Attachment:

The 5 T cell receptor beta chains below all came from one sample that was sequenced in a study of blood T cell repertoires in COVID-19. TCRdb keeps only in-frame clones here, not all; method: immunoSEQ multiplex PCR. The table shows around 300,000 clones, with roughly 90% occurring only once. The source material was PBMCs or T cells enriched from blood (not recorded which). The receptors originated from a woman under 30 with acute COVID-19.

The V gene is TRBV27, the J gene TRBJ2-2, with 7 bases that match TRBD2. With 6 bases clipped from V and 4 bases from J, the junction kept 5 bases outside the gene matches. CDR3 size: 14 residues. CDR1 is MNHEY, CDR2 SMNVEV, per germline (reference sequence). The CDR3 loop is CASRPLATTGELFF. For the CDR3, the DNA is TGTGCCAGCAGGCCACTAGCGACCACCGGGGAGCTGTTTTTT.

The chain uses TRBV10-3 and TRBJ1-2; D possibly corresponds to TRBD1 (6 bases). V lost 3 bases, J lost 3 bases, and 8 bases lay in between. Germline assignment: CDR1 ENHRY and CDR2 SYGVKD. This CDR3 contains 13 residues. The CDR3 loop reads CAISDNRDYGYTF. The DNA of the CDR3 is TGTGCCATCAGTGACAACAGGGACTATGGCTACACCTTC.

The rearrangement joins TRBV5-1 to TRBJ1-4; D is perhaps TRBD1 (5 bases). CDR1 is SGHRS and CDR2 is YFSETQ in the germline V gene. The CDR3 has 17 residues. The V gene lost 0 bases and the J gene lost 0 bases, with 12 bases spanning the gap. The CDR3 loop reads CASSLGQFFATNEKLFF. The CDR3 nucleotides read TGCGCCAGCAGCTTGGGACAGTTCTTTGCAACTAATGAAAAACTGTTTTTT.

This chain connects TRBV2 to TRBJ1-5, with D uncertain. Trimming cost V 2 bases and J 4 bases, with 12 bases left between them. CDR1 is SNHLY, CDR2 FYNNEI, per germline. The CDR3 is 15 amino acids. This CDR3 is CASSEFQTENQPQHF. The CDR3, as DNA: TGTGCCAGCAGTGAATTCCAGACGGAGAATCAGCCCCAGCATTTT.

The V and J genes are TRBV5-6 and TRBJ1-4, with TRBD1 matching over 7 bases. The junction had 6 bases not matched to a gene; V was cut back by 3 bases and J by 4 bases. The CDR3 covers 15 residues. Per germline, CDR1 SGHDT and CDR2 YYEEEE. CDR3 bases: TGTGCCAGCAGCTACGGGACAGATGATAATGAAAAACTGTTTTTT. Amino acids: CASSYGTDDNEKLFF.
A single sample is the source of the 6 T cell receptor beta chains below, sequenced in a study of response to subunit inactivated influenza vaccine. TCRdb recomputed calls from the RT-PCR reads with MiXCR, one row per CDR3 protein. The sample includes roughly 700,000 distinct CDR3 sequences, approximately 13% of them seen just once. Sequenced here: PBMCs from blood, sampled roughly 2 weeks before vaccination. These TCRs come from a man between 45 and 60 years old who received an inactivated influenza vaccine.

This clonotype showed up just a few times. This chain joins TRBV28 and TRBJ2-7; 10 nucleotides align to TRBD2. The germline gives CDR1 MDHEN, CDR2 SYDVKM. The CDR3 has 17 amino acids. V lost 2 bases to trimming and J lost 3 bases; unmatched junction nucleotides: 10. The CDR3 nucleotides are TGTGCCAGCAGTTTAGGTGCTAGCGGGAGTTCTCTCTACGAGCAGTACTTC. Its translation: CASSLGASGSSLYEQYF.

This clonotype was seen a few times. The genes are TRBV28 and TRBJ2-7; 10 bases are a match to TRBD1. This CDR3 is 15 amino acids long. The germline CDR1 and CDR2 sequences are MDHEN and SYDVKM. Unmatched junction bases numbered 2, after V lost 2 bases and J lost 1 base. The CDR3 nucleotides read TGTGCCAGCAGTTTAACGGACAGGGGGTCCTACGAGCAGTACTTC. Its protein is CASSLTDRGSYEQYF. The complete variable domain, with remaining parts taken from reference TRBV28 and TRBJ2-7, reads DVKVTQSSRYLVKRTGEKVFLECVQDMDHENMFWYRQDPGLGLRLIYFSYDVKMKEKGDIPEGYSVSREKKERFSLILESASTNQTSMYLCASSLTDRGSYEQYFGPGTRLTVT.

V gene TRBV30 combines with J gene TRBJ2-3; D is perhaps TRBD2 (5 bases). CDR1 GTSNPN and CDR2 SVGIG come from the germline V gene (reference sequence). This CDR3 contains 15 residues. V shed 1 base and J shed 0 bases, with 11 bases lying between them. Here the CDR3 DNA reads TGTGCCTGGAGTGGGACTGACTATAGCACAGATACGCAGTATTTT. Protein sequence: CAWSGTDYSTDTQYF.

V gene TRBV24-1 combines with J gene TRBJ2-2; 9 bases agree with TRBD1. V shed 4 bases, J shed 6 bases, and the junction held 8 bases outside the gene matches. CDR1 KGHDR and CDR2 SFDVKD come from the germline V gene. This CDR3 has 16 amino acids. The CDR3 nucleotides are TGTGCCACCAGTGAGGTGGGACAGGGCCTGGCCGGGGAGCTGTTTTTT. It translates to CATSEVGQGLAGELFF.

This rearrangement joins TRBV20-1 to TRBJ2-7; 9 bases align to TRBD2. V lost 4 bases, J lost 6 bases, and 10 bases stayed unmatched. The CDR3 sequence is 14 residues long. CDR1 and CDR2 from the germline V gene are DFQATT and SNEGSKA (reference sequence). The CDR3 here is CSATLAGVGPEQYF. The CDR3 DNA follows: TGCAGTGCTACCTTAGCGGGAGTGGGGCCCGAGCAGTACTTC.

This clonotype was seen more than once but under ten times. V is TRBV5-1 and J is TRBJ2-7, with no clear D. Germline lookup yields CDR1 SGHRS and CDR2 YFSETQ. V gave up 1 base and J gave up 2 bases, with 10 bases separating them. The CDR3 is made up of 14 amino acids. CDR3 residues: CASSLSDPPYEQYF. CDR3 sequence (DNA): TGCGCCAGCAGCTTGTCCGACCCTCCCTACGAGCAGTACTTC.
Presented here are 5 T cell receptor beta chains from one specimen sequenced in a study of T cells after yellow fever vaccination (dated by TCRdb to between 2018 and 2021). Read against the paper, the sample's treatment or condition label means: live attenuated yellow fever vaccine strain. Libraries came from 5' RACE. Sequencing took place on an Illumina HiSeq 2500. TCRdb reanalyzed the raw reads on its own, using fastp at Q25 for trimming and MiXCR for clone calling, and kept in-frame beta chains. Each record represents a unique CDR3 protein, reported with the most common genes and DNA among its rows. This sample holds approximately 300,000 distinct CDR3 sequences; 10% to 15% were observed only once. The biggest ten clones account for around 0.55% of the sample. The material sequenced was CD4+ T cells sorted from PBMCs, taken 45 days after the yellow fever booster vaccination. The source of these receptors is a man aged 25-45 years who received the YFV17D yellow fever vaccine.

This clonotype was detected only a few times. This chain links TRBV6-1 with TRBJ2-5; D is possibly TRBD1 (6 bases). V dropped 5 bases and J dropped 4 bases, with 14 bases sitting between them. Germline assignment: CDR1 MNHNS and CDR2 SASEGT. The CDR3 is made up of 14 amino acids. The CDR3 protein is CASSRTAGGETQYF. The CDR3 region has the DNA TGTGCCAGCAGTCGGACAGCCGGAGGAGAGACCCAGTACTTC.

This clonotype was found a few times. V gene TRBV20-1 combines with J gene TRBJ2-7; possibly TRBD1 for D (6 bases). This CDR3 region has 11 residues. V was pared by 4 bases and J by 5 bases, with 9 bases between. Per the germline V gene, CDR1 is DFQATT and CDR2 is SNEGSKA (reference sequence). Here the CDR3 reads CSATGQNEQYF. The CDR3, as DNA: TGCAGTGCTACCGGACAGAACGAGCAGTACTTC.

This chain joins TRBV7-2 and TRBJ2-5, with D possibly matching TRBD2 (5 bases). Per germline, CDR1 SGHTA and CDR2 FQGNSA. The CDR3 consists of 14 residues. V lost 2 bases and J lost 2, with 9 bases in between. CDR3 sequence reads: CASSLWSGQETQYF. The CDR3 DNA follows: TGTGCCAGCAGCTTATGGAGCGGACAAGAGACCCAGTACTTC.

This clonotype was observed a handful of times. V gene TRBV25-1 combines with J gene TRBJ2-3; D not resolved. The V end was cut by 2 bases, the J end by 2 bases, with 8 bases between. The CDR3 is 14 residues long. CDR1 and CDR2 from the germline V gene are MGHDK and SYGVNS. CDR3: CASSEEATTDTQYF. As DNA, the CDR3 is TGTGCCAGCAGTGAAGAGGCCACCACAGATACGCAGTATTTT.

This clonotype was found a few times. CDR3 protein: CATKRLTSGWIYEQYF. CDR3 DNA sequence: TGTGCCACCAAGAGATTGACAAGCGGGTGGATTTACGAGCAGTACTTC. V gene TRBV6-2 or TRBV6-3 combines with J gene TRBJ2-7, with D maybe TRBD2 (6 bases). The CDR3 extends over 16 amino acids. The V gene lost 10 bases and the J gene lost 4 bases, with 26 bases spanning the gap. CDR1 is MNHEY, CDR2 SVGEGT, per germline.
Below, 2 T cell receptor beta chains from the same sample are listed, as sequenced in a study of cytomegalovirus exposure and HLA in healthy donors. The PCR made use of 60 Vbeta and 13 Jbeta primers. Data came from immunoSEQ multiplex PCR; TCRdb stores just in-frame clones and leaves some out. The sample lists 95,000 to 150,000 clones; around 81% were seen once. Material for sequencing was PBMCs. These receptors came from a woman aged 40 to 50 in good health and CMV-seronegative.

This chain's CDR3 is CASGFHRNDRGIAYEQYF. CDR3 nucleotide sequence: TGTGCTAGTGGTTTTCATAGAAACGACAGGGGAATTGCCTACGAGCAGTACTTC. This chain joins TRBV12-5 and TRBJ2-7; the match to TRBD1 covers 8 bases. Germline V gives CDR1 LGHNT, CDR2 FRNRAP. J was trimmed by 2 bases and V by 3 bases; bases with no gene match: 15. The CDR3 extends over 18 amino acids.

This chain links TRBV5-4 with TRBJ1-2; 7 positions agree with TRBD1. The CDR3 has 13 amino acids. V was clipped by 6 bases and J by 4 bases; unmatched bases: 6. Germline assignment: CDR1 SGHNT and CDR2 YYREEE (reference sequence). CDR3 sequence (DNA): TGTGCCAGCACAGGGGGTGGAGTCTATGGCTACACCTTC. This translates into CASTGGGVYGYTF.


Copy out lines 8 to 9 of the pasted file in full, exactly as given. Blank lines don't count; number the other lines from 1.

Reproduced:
This clonotype showed up just a few times. This chain joins TRBV28 and TRBJ2-7; 10 nucleotides align to TRBD2. The germline gives CDR1 MDHEN, CDR2 SYDVKM. The CDR3 has 17 amino acids. V lost 2 bases to trimming and J lost 3 bases; unmatched junction nucleotides: 10. The CDR3 nucleotides are TGTGCCAGCAGTTTAGGTGCTAGCGGGAGTTCTCTCTACGAGCAGTACTTC. Its translation: CASSLGASGSSLYEQYF.

This clonotype was seen a few times. The genes are TRBV28 and TRBJ2-7; 10 bases are a match to TRBD1. This CDR3 is 15 amino acids long. The germline CDR1 and CDR2 sequences are MDHEN and SYDVKM. Unmatched junction bases numbered 2, after V lost 2 bases and J lost 1 base. The CDR3 nucleotides read TGTGCCAGCAGTTTAACGGACAGGGGGTCCTACGAGCAGTACTTC. Its protein is CASSLTDRGSYEQYF. The complete variable domain, with remaining parts taken from reference TRBV28 and TRBJ2-7, reads DVKVTQSSRYLVKRTGEKVFLECVQDMDHENMFWYRQDPGLGLRLIYFSYDVKMKEKGDIPEGYSVSREKKERFSLILESASTNQTSMYLCASSLTDRGSYEQYFGPGTRLTVT.